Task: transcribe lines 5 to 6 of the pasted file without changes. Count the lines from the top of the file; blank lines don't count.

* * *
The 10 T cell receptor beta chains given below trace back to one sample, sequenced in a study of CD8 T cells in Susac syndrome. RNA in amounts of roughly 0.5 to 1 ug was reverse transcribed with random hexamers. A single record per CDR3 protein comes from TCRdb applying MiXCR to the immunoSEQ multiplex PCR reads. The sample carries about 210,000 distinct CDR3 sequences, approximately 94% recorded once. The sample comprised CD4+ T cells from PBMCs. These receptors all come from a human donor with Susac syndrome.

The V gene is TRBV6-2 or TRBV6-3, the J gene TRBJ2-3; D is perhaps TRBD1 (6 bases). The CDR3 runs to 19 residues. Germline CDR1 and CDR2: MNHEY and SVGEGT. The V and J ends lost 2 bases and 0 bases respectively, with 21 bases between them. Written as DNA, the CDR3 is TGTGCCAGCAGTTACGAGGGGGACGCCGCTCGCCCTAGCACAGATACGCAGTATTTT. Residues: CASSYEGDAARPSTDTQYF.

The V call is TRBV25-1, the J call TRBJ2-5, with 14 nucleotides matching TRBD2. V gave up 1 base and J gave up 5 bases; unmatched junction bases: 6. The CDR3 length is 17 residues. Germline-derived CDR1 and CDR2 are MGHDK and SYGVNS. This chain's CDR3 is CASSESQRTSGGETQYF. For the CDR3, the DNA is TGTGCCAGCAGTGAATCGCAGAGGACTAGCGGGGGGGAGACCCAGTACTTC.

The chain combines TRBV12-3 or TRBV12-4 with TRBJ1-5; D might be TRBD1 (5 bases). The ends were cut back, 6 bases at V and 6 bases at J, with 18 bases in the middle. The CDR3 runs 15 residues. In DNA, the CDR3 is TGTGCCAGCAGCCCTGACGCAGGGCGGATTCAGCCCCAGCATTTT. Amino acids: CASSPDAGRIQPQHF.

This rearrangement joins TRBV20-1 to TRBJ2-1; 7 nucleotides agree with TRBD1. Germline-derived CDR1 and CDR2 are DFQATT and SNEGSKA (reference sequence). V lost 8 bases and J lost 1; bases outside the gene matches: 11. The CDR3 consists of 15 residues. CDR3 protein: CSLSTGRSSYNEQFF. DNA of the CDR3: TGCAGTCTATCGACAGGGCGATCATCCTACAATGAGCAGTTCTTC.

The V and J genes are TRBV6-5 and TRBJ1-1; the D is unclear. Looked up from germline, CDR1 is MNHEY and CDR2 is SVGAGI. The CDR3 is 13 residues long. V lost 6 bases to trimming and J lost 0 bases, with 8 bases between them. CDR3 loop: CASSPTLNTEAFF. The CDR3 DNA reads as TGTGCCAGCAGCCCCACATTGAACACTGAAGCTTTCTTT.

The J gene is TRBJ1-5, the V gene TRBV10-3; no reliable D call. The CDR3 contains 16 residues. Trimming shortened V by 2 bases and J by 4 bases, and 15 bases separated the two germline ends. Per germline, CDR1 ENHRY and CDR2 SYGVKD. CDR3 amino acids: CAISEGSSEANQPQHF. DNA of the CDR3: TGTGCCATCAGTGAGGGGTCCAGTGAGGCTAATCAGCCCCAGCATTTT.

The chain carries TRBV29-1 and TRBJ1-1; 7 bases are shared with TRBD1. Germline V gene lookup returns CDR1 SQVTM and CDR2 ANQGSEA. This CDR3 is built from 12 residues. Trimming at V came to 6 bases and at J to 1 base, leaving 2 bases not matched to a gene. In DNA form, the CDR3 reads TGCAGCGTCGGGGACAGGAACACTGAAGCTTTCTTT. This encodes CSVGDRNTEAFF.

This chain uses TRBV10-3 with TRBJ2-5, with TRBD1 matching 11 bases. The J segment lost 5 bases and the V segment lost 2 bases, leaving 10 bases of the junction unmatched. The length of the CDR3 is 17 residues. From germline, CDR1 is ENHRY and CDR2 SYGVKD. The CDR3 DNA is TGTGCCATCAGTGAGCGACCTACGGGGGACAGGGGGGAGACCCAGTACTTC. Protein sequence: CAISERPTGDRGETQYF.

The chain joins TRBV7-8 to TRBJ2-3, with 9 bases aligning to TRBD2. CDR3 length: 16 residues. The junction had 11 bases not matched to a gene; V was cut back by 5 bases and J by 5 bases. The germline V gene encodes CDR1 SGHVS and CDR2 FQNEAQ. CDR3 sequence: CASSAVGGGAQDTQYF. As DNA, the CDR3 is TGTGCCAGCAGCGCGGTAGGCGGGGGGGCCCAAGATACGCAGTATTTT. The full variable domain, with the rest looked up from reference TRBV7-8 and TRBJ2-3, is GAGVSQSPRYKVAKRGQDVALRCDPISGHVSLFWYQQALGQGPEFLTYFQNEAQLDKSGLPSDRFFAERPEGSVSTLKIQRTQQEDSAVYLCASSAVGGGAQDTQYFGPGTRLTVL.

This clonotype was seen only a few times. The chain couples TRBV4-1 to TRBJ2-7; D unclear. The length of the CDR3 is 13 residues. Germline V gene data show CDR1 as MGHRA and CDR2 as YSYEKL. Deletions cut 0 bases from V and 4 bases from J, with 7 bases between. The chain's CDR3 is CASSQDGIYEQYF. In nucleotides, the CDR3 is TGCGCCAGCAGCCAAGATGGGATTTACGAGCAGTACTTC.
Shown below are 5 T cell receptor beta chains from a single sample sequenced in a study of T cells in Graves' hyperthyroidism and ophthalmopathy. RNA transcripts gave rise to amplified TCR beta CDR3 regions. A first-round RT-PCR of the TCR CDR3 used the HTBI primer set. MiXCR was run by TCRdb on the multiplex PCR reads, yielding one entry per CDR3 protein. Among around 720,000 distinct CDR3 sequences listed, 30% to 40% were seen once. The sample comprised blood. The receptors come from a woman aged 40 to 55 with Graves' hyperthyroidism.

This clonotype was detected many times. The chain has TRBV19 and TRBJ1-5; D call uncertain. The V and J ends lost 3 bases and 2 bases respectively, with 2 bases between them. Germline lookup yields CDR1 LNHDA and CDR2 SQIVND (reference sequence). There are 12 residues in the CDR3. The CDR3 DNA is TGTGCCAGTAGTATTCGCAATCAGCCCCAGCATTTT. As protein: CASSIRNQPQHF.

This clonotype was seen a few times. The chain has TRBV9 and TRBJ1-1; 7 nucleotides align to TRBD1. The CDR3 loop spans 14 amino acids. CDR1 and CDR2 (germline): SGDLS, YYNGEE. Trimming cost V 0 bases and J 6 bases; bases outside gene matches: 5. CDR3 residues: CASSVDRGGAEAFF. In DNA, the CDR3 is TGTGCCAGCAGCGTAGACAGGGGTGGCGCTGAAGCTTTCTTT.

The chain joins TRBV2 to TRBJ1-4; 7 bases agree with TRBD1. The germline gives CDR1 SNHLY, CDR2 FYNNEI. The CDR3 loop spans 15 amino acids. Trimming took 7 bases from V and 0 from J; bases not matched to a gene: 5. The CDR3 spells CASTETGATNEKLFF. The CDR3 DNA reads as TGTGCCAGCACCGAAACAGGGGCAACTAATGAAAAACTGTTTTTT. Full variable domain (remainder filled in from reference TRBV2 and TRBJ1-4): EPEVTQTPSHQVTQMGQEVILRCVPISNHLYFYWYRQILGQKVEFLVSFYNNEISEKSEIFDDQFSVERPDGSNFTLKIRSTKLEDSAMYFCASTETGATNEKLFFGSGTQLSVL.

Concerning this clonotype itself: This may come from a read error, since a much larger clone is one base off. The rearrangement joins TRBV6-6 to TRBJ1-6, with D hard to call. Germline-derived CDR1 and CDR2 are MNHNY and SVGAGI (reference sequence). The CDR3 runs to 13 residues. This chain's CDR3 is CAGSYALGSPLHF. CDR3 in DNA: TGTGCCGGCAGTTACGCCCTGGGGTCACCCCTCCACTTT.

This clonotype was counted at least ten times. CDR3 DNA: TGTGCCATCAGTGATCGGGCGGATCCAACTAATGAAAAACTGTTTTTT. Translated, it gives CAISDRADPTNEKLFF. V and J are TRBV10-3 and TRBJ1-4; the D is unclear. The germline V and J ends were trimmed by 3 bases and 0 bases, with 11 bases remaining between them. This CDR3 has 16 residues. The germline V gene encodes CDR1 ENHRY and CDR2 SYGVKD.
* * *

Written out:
This rearrangement joins TRBV20-1 to TRBJ2-1; 7 nucleotides agree with TRBD1. Germline-derived CDR1 and CDR2 are DFQATT and SNEGSKA (reference sequence). V lost 8 bases and J lost 1; bases outside the gene matches: 11. The CDR3 consists of 15 residues. CDR3 protein: CSLSTGRSSYNEQFF. DNA of the CDR3: TGCAGTCTATCGACAGGGCGATCATCCTACAATGAGCAGTTCTTC.

The V and J genes are TRBV6-5 and TRBJ1-1; the D is unclear. Looked up from germline, CDR1 is MNHEY and CDR2 is SVGAGI. The CDR3 is 13 residues long. V lost 6 bases to trimming and J lost 0 bases, with 8 bases between them. CDR3 loop: CASSPTLNTEAFF. The CDR3 DNA reads as TGTGCCAGCAGCCCCACATTGAACACTGAAGCTTTCTTT.